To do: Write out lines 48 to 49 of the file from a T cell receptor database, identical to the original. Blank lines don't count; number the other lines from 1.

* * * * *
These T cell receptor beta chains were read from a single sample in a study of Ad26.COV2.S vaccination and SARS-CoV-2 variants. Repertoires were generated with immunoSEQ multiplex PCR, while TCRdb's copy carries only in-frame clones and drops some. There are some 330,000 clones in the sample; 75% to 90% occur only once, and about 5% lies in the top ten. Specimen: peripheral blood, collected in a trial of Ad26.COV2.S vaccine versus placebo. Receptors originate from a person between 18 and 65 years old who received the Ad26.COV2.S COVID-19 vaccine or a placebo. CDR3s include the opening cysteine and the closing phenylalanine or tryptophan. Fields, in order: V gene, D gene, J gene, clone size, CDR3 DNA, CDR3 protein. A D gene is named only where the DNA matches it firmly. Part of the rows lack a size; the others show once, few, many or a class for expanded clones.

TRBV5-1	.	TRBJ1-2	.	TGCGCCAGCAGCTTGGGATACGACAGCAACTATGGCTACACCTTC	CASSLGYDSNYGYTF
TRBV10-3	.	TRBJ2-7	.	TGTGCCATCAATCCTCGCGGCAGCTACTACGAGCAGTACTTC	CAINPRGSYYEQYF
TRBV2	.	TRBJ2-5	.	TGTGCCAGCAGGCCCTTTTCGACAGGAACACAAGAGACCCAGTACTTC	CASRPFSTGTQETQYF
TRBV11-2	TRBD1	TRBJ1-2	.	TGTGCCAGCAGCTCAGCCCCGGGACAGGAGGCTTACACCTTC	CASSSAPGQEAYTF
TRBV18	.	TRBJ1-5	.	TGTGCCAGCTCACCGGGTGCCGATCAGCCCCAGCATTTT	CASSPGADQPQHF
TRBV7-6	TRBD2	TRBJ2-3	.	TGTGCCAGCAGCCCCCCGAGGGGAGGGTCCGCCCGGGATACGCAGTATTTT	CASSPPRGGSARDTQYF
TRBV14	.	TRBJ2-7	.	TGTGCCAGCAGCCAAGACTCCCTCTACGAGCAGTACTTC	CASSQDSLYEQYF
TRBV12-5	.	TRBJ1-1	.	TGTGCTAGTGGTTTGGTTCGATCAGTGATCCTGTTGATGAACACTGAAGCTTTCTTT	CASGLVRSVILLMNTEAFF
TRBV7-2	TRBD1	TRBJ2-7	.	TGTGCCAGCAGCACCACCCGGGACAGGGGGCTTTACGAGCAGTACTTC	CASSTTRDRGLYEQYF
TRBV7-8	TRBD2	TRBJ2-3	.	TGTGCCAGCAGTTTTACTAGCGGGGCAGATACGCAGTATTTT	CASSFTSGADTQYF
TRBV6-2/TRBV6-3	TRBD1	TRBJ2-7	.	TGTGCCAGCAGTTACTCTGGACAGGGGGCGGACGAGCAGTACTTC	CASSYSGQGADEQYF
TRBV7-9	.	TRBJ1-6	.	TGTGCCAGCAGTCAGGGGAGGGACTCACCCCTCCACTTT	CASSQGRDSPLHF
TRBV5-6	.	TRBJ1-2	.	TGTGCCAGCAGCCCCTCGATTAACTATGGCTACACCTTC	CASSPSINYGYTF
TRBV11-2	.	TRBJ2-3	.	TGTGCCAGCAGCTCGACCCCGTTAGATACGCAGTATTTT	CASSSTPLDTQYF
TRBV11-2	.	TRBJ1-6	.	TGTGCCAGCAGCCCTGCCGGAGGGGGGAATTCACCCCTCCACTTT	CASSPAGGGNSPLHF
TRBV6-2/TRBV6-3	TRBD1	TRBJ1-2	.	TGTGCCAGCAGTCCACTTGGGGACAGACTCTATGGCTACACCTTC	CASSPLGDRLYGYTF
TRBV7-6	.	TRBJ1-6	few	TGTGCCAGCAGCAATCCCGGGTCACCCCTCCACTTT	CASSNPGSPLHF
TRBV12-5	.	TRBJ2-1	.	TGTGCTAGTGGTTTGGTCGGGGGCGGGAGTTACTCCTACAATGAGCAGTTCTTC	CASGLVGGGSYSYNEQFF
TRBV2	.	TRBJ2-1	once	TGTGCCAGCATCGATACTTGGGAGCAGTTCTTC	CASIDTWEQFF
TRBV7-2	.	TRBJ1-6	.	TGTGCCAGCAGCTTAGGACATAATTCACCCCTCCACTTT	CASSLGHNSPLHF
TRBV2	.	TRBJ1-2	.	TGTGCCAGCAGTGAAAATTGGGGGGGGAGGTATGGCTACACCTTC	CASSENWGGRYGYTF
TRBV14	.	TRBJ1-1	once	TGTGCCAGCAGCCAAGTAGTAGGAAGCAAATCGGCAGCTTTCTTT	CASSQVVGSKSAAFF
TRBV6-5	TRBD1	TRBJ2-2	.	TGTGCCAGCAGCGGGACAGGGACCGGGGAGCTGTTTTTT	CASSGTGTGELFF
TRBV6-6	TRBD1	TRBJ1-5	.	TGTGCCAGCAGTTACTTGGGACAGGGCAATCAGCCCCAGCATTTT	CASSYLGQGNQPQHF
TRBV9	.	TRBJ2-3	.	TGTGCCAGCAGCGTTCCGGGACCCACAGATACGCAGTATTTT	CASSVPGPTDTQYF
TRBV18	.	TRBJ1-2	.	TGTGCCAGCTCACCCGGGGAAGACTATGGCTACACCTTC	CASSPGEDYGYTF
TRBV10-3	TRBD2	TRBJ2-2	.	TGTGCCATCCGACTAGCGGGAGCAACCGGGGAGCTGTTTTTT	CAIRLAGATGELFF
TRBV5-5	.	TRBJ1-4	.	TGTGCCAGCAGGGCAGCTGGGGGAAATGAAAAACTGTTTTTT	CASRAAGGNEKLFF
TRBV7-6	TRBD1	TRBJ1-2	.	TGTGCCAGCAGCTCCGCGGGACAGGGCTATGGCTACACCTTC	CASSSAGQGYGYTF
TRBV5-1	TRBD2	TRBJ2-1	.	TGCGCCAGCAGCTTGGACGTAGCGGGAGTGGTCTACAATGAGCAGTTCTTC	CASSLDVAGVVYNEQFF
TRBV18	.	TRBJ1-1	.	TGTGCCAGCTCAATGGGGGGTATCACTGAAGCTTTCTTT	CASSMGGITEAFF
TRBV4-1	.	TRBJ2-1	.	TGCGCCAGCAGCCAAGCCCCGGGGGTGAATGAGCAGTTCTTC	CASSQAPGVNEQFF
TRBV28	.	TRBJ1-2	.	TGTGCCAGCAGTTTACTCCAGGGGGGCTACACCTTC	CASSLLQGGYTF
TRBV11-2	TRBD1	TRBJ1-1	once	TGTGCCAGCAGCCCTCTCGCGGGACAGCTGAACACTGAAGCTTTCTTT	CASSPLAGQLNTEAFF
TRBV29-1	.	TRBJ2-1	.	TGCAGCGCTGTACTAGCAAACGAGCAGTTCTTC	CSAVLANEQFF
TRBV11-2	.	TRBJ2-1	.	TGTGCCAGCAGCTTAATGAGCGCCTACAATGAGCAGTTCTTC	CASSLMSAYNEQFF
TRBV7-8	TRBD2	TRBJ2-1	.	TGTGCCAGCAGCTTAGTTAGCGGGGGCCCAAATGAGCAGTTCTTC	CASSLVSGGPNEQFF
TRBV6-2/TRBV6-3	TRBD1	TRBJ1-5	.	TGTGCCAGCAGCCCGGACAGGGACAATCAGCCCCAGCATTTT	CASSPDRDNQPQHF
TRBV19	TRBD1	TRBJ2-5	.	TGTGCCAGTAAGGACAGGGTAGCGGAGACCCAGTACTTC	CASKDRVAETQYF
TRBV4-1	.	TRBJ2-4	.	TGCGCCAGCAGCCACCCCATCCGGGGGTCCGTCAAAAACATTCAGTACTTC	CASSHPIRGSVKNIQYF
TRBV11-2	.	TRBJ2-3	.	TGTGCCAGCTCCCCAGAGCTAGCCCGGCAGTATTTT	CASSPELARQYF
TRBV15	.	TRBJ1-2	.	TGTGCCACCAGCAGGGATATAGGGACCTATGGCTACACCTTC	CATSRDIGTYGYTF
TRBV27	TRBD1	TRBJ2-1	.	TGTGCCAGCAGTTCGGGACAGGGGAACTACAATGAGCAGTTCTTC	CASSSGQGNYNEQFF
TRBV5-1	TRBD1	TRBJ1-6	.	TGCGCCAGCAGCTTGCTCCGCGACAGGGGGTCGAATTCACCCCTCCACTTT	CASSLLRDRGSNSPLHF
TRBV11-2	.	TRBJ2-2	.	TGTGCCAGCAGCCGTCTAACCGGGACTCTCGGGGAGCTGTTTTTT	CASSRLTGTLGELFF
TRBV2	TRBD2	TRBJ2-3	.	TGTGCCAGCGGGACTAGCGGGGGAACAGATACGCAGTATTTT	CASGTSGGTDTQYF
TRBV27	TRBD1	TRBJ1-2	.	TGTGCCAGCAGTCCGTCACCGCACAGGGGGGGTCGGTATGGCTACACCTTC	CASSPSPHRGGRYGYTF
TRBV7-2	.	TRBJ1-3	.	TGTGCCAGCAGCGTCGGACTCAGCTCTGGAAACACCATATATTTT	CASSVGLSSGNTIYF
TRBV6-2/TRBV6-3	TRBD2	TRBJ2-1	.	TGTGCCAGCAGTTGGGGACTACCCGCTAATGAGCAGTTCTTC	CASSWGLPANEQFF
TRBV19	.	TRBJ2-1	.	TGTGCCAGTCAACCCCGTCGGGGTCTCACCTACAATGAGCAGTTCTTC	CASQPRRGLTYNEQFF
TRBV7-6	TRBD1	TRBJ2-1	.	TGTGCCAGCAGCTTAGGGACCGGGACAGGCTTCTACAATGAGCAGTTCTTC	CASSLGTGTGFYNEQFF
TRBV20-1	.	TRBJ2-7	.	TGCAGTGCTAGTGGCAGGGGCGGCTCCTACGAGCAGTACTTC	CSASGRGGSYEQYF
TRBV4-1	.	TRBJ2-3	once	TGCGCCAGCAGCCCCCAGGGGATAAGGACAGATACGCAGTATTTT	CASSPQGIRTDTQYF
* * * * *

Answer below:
TRBV27	TRBD1	TRBJ1-2	.	TGTGCCAGCAGTCCGTCACCGCACAGGGGGGGTCGGTATGGCTACACCTTC	CASSPSPHRGGRYGYTF
TRBV7-2	.	TRBJ1-3	.	TGTGCCAGCAGCGTCGGACTCAGCTCTGGAAACACCATATATTTT	CASSVGLSSGNTIYF